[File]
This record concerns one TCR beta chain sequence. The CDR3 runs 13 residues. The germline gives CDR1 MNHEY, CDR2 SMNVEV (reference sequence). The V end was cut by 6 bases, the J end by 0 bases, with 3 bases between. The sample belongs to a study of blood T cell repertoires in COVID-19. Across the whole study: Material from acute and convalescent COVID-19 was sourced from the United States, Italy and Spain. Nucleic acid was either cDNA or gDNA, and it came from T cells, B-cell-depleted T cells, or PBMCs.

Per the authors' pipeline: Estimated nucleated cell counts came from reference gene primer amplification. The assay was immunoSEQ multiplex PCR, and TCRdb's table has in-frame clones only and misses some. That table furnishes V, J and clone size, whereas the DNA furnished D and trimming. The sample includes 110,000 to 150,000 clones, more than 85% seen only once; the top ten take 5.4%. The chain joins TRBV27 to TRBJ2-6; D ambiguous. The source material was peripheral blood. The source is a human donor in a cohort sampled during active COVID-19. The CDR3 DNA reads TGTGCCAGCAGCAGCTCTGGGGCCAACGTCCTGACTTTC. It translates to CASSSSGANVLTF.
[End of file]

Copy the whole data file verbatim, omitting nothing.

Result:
This record concerns one TCR beta chain sequence. The CDR3 runs 13 residues. The germline gives CDR1 MNHEY, CDR2 SMNVEV (reference sequence). The V end was cut by 6 bases, the J end by 0 bases, with 3 bases between. The sample belongs to a study of blood T cell repertoires in COVID-19. Across the whole study: Material from acute and convalescent COVID-19 was sourced from the United States, Italy and Spain. Nucleic acid was either cDNA or gDNA, and it came from T cells, B-cell-depleted T cells, or PBMCs.

Per the authors' pipeline: Estimated nucleated cell counts came from reference gene primer amplification. The assay was immunoSEQ multiplex PCR, and TCRdb's table has in-frame clones only and misses some. That table furnishes V, J and clone size, whereas the DNA furnished D and trimming. The sample includes 110,000 to 150,000 clones, more than 85% seen only once; the top ten take 5.4%. The chain joins TRBV27 to TRBJ2-6; D ambiguous. The source material was peripheral blood. The source is a human donor in a cohort sampled during active COVID-19. The CDR3 DNA reads TGTGCCAGCAGCAGCTCTGGGGCCAACGTCCTGACTTTC. It translates to CASSSSGANVLTF.